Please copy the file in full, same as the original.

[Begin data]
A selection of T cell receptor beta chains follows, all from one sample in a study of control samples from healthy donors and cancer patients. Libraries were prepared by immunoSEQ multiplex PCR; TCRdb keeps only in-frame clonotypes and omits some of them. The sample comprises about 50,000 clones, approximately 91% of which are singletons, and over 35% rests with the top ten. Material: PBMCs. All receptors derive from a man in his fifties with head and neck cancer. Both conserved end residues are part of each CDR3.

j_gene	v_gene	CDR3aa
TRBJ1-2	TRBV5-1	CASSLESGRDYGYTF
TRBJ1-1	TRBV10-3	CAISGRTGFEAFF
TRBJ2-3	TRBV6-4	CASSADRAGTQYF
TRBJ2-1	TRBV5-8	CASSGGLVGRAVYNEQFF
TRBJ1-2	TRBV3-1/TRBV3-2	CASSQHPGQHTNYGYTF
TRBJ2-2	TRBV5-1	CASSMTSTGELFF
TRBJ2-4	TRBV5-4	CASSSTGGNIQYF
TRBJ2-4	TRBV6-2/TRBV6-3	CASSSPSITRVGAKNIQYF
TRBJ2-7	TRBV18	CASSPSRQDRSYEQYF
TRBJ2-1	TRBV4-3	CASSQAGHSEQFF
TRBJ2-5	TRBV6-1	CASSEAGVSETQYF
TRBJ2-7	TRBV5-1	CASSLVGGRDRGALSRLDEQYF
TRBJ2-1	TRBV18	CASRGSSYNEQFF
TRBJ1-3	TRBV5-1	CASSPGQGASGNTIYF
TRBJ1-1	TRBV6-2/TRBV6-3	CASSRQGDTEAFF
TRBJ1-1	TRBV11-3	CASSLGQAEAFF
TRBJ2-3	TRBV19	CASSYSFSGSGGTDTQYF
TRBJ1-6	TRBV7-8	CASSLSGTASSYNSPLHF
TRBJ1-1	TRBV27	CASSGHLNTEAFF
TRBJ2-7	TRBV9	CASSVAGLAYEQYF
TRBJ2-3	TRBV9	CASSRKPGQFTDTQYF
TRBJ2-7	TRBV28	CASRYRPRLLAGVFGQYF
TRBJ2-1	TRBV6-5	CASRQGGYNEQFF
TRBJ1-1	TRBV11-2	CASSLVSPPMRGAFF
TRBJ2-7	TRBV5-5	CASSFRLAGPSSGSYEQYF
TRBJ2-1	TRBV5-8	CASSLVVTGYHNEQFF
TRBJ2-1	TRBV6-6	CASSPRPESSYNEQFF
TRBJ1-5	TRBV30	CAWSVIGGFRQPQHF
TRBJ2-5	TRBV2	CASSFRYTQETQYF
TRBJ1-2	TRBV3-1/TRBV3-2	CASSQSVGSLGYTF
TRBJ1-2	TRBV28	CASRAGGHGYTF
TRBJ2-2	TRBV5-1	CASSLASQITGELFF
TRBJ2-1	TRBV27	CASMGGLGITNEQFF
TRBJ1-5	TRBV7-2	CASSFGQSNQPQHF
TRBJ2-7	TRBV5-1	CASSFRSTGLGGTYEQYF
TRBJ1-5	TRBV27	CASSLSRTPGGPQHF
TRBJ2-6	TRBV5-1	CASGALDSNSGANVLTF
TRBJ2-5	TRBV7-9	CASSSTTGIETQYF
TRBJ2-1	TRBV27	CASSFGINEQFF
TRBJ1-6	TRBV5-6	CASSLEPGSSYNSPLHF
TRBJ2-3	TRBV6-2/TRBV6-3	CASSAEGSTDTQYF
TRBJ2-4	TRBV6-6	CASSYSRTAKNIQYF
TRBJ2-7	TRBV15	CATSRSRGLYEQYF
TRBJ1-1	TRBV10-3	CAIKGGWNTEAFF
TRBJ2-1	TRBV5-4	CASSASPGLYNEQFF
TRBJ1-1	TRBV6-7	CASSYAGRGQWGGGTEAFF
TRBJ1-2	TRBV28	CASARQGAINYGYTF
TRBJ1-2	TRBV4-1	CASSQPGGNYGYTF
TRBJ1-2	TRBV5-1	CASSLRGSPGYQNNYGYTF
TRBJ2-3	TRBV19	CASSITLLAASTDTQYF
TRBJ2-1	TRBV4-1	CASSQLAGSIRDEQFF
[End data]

A selection of T cell receptor beta chains follows, all from one sample in a study of control samples from healthy donors and cancer patients. Libraries were prepared by immunoSEQ multiplex PCR; TCRdb keeps only in-frame clonotypes and omits some of them. The sample comprises about 50,000 clones, approximately 91% of which are singletons, and over 35% rests with the top ten. Material: PBMCs. All receptors derive from a man in his fifties with head and neck cancer. Both conserved end residues are part of each CDR3.

j_gene	v_gene	CDR3aa
TRBJ1-2	TRBV5-1	CASSLESGRDYGYTF
TRBJ1-1	TRBV10-3	CAISGRTGFEAFF
TRBJ2-3	TRBV6-4	CASSADRAGTQYF
TRBJ2-1	TRBV5-8	CASSGGLVGRAVYNEQFF
TRBJ1-2	TRBV3-1/TRBV3-2	CASSQHPGQHTNYGYTF
TRBJ2-2	TRBV5-1	CASSMTSTGELFF
TRBJ2-4	TRBV5-4	CASSSTGGNIQYF
TRBJ2-4	TRBV6-2/TRBV6-3	CASSSPSITRVGAKNIQYF
TRBJ2-7	TRBV18	CASSPSRQDRSYEQYF
TRBJ2-1	TRBV4-3	CASSQAGHSEQFF
TRBJ2-5	TRBV6-1	CASSEAGVSETQYF
TRBJ2-7	TRBV5-1	CASSLVGGRDRGALSRLDEQYF
TRBJ2-1	TRBV18	CASRGSSYNEQFF
TRBJ1-3	TRBV5-1	CASSPGQGASGNTIYF
TRBJ1-1	TRBV6-2/TRBV6-3	CASSRQGDTEAFF
TRBJ1-1	TRBV11-3	CASSLGQAEAFF
TRBJ2-3	TRBV19	CASSYSFSGSGGTDTQYF
TRBJ1-6	TRBV7-8	CASSLSGTASSYNSPLHF
TRBJ1-1	TRBV27	CASSGHLNTEAFF
TRBJ2-7	TRBV9	CASSVAGLAYEQYF
TRBJ2-3	TRBV9	CASSRKPGQFTDTQYF
TRBJ2-7	TRBV28	CASRYRPRLLAGVFGQYF
TRBJ2-1	TRBV6-5	CASRQGGYNEQFF
TRBJ1-1	TRBV11-2	CASSLVSPPMRGAFF
TRBJ2-7	TRBV5-5	CASSFRLAGPSSGSYEQYF
TRBJ2-1	TRBV5-8	CASSLVVTGYHNEQFF
TRBJ2-1	TRBV6-6	CASSPRPESSYNEQFF
TRBJ1-5	TRBV30	CAWSVIGGFRQPQHF
TRBJ2-5	TRBV2	CASSFRYTQETQYF
TRBJ1-2	TRBV3-1/TRBV3-2	CASSQSVGSLGYTF
TRBJ1-2	TRBV28	CASRAGGHGYTF
TRBJ2-2	TRBV5-1	CASSLASQITGELFF
TRBJ2-1	TRBV27	CASMGGLGITNEQFF
TRBJ1-5	TRBV7-2	CASSFGQSNQPQHF
TRBJ2-7	TRBV5-1	CASSFRSTGLGGTYEQYF
TRBJ1-5	TRBV27	CASSLSRTPGGPQHF
TRBJ2-6	TRBV5-1	CASGALDSNSGANVLTF
TRBJ2-5	TRBV7-9	CASSSTTGIETQYF
TRBJ2-1	TRBV27	CASSFGINEQFF
TRBJ1-6	TRBV5-6	CASSLEPGSSYNSPLHF
TRBJ2-3	TRBV6-2/TRBV6-3	CASSAEGSTDTQYF
TRBJ2-4	TRBV6-6	CASSYSRTAKNIQYF
TRBJ2-7	TRBV15	CATSRSRGLYEQYF
TRBJ1-1	TRBV10-3	CAIKGGWNTEAFF
TRBJ2-1	TRBV5-4	CASSASPGLYNEQFF
TRBJ1-1	TRBV6-7	CASSYAGRGQWGGGTEAFF
TRBJ1-2	TRBV28	CASARQGAINYGYTF
TRBJ1-2	TRBV4-1	CASSQPGGNYGYTF
TRBJ1-2	TRBV5-1	CASSLRGSPGYQNNYGYTF
TRBJ2-3	TRBV19	CASSITLLAASTDTQYF
TRBJ2-1	TRBV4-1	CASSQLAGSIRDEQFF